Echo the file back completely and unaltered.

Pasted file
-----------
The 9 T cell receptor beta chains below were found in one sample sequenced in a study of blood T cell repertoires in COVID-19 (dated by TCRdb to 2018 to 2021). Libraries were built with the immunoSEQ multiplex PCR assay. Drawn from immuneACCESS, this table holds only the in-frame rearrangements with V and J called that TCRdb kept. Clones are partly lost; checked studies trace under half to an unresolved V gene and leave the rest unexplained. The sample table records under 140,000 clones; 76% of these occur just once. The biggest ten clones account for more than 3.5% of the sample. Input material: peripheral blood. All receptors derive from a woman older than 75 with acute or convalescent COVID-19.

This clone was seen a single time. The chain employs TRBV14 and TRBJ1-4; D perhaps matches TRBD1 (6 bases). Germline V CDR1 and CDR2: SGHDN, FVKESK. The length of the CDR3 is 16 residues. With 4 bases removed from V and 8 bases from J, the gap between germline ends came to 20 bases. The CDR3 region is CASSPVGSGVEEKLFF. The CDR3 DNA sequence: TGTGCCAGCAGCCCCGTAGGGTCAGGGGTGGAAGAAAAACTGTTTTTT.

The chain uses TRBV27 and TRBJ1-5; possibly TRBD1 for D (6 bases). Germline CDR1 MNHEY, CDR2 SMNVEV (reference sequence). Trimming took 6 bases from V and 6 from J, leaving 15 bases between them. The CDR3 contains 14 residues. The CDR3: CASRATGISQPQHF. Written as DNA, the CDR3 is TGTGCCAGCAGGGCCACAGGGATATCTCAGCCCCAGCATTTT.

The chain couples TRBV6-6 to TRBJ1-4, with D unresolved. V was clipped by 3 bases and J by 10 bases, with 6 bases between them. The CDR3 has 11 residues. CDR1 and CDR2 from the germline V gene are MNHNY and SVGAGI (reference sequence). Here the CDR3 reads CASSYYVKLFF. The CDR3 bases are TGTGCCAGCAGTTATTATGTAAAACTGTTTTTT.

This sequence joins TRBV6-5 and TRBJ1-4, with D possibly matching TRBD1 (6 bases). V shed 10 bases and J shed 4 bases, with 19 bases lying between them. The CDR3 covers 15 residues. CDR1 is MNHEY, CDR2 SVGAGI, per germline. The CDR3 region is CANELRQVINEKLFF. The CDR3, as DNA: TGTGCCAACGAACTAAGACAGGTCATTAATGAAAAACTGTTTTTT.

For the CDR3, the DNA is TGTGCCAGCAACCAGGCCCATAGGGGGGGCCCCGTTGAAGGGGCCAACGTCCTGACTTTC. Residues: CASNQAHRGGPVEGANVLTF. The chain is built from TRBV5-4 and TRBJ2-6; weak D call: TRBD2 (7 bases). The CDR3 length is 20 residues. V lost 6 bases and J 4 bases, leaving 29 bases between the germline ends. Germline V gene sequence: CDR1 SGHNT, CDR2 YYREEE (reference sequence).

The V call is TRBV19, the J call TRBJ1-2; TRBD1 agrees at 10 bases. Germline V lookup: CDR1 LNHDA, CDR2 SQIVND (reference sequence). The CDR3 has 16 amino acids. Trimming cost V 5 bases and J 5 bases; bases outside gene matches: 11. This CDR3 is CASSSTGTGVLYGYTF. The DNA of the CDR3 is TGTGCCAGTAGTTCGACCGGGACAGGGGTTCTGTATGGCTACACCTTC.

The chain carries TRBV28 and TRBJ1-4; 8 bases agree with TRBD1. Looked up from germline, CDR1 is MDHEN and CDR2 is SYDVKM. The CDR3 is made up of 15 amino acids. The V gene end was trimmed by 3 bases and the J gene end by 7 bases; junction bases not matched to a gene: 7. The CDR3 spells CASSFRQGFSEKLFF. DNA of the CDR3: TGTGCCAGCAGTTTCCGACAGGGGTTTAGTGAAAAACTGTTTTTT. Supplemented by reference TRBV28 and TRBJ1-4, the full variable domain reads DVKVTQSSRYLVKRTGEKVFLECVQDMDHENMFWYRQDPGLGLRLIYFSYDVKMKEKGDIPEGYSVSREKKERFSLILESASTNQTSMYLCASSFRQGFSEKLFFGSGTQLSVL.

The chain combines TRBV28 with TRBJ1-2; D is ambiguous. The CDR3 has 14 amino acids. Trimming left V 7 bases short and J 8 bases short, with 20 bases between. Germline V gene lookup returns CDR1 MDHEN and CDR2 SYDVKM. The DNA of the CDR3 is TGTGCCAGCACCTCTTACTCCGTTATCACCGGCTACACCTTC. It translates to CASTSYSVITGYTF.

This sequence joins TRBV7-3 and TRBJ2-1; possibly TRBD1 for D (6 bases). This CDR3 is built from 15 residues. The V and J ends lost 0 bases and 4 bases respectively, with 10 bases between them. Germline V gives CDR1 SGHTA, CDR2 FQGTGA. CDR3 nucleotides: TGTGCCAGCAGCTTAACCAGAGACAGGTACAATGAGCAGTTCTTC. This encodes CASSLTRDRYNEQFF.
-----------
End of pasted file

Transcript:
The 9 T cell receptor beta chains below were found in one sample sequenced in a study of blood T cell repertoires in COVID-19 (dated by TCRdb to 2018 to 2021). Libraries were built with the immunoSEQ multiplex PCR assay. Drawn from immuneACCESS, this table holds only the in-frame rearrangements with V and J called that TCRdb kept. Clones are partly lost; checked studies trace under half to an unresolved V gene and leave the rest unexplained. The sample table records under 140,000 clones; 76% of these occur just once. The biggest ten clones account for more than 3.5% of the sample. Input material: peripheral blood. All receptors derive from a woman older than 75 with acute or convalescent COVID-19.

This clone was seen a single time. The chain employs TRBV14 and TRBJ1-4; D perhaps matches TRBD1 (6 bases). Germline V CDR1 and CDR2: SGHDN, FVKESK. The length of the CDR3 is 16 residues. With 4 bases removed from V and 8 bases from J, the gap between germline ends came to 20 bases. The CDR3 region is CASSPVGSGVEEKLFF. The CDR3 DNA sequence: TGTGCCAGCAGCCCCGTAGGGTCAGGGGTGGAAGAAAAACTGTTTTTT.

The chain uses TRBV27 and TRBJ1-5; possibly TRBD1 for D (6 bases). Germline CDR1 MNHEY, CDR2 SMNVEV (reference sequence). Trimming took 6 bases from V and 6 from J, leaving 15 bases between them. The CDR3 contains 14 residues. The CDR3: CASRATGISQPQHF. Written as DNA, the CDR3 is TGTGCCAGCAGGGCCACAGGGATATCTCAGCCCCAGCATTTT.

The chain couples TRBV6-6 to TRBJ1-4, with D unresolved. V was clipped by 3 bases and J by 10 bases, with 6 bases between them. The CDR3 has 11 residues. CDR1 and CDR2 from the germline V gene are MNHNY and SVGAGI (reference sequence). Here the CDR3 reads CASSYYVKLFF. The CDR3 bases are TGTGCCAGCAGTTATTATGTAAAACTGTTTTTT.

This sequence joins TRBV6-5 and TRBJ1-4, with D possibly matching TRBD1 (6 bases). V shed 10 bases and J shed 4 bases, with 19 bases lying between them. The CDR3 covers 15 residues. CDR1 is MNHEY, CDR2 SVGAGI, per germline. The CDR3 region is CANELRQVINEKLFF. The CDR3, as DNA: TGTGCCAACGAACTAAGACAGGTCATTAATGAAAAACTGTTTTTT.

For the CDR3, the DNA is TGTGCCAGCAACCAGGCCCATAGGGGGGGCCCCGTTGAAGGGGCCAACGTCCTGACTTTC. Residues: CASNQAHRGGPVEGANVLTF. The chain is built from TRBV5-4 and TRBJ2-6; weak D call: TRBD2 (7 bases). The CDR3 length is 20 residues. V lost 6 bases and J 4 bases, leaving 29 bases between the germline ends. Germline V gene sequence: CDR1 SGHNT, CDR2 YYREEE (reference sequence).

The V call is TRBV19, the J call TRBJ1-2; TRBD1 agrees at 10 bases. Germline V lookup: CDR1 LNHDA, CDR2 SQIVND (reference sequence). The CDR3 has 16 amino acids. Trimming cost V 5 bases and J 5 bases; bases outside gene matches: 11. This CDR3 is CASSSTGTGVLYGYTF. The DNA of the CDR3 is TGTGCCAGTAGTTCGACCGGGACAGGGGTTCTGTATGGCTACACCTTC.

The chain carries TRBV28 and TRBJ1-4; 8 bases agree with TRBD1. Looked up from germline, CDR1 is MDHEN and CDR2 is SYDVKM. The CDR3 is made up of 15 amino acids. The V gene end was trimmed by 3 bases and the J gene end by 7 bases; junction bases not matched to a gene: 7. The CDR3 spells CASSFRQGFSEKLFF. DNA of the CDR3: TGTGCCAGCAGTTTCCGACAGGGGTTTAGTGAAAAACTGTTTTTT. Supplemented by reference TRBV28 and TRBJ1-4, the full variable domain reads DVKVTQSSRYLVKRTGEKVFLECVQDMDHENMFWYRQDPGLGLRLIYFSYDVKMKEKGDIPEGYSVSREKKERFSLILESASTNQTSMYLCASSFRQGFSEKLFFGSGTQLSVL.

The chain combines TRBV28 with TRBJ1-2; D is ambiguous. The CDR3 has 14 amino acids. Trimming left V 7 bases short and J 8 bases short, with 20 bases between. Germline V gene lookup returns CDR1 MDHEN and CDR2 SYDVKM. The DNA of the CDR3 is TGTGCCAGCACCTCTTACTCCGTTATCACCGGCTACACCTTC. It translates to CASTSYSVITGYTF.

This sequence joins TRBV7-3 and TRBJ2-1; possibly TRBD1 for D (6 bases). This CDR3 is built from 15 residues. The V and J ends lost 0 bases and 4 bases respectively, with 10 bases between them. Germline V gives CDR1 SGHTA, CDR2 FQGTGA. CDR3 nucleotides: TGTGCCAGCAGCTTAACCAGAGACAGGTACAATGAGCAGTTCTTC. This encodes CASSLTRDRYNEQFF.